|Air date||March 28, 2010 (Canada)|
|Written by||Alexandra Zarowny|
|Directed by||Laurie Lynd|
|Guest Stars|| Sergio DiZio as Leonard Winters|
Angela Vint as Miriam Winters
Mark Caven as Eugene Anderson
Zoie Palmer as Katie Powers
|Recurring||Lachlan Murdoch as Henry Higgins|
|Previous||The Great Wall|
|Next||Rich Boy, Poor Boy|
A new member of Masonic lodge dies during his initiation. When Julia Ogden conducts a postmortem, she discovers that "he" is a woman. Suspicion initially falls on the treasurer of the lodge because another member, Leonard Winters, tells Murdoch that he had asked the dead "man" to try to examine the lodge's books. Julia goes "undercover" and learns that a club of women, led by Katie Powers and concealed behind a women's basketball team, dresses as men to experience the freedom that men enjoy.
Murdoch finds that Leonard Winters had often invited the dead man to his home. Mrs. Winters discovered that the man was a women and the two grew close. Mr. Winters, fearing that his wife was having an affair, contrived to kill the woman he still thought was a man.
- George Crabtree and Thomas Brackenreid are both members of a local Masonic lodge; George holds a higher position than Brackenreid.
- Julia Ogden plays basketball.
- William and Julia's romance stumbles when William does not actively support her in an argument with Brackenreid. He later explains that he remained silent because she is strong and for him to intervene would have weakened her in Brackenreid's eyes.
- This episode takes place in Toronto 1897 – Victoria (Alexandrina Victoria 1819 - 1901) is Queen of the United Kingdom of Great Britain and Ireland, Defender of the Faith, and Empress of India.
- Early December 1891, Canadian physical education professor Dr. James Naismith was an instructor at the International Young Men's Christian Association Training School in Springfield, Massachusetts. Seeking to find a vigorous indoor game to keep his students at proper levels of fitness during the long New England winters and after much trials, he wrote the basic rules and nailed a peach basket onto a 10-foot (3.0 m) elevated track – thus created basketball.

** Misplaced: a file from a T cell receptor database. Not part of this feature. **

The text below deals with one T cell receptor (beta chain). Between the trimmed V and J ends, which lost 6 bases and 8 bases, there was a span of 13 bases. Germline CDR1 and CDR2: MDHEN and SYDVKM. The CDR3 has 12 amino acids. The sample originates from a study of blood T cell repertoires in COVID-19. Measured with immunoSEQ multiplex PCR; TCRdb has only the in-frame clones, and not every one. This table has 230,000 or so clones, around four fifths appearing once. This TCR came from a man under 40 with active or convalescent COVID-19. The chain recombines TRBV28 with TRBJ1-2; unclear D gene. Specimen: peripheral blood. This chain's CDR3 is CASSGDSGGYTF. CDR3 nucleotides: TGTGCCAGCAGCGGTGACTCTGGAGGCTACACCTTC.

- The episode title is an allusion to the 1982 Julie Andrews film "Victor, Victoria".
- The Masonic Code seen at the temple has been used by Freemasons and others as early as the 18th century. The cipher key is easily found on Wikipedia. However, the symbols used in the scene where Brackenreid explains them to Murdoch, are gibberish. Translating the first few letters as they viewed them gives us THKESXZ (looking at them upside down from their perspective, VSTYMGJ; from the left side, ZFEGWRU; from the right side, UKMLRZW). The blackboard cipher key written by Murdoch is almost, but not quite, the correct key.
- It's likely that all of the members of the women's basketball team, when escorted to the police station, would have been arrested. In Columbus, Ohio, an 1848 law forbade a person from appearing in public “in a dress not belonging to his or her sex.” In the decades that followed, more than 40 U.S. cities created similar laws.
- While undercover Dr. Ogden tells the other women that her basketball skills were learned as a young girl growing up playing with country club boys, basketball wasn't invented until 1891 which is only six years from the time of this episode (1897).
|Murdoch Mysteries Season 3|
| "The Murdoch Identity" • "The Great Wall" • "Victor, Victorian" • "Rich Boy, Poor Boy" • "Me, Myself and Murdoch" • "This One Goes to Eleven" • "Blood and Circuses" • "Future Imperfect" • "Love and Human Remains" • "The Curse of Beaton Manor" • "Hangman" • "In the Altogether" • "The Tesla Effect"|
Season 1 • Season 2 • Season 4 • Season 5 • Season 6 • Season 7• Season 8 • Season 9 • Season 10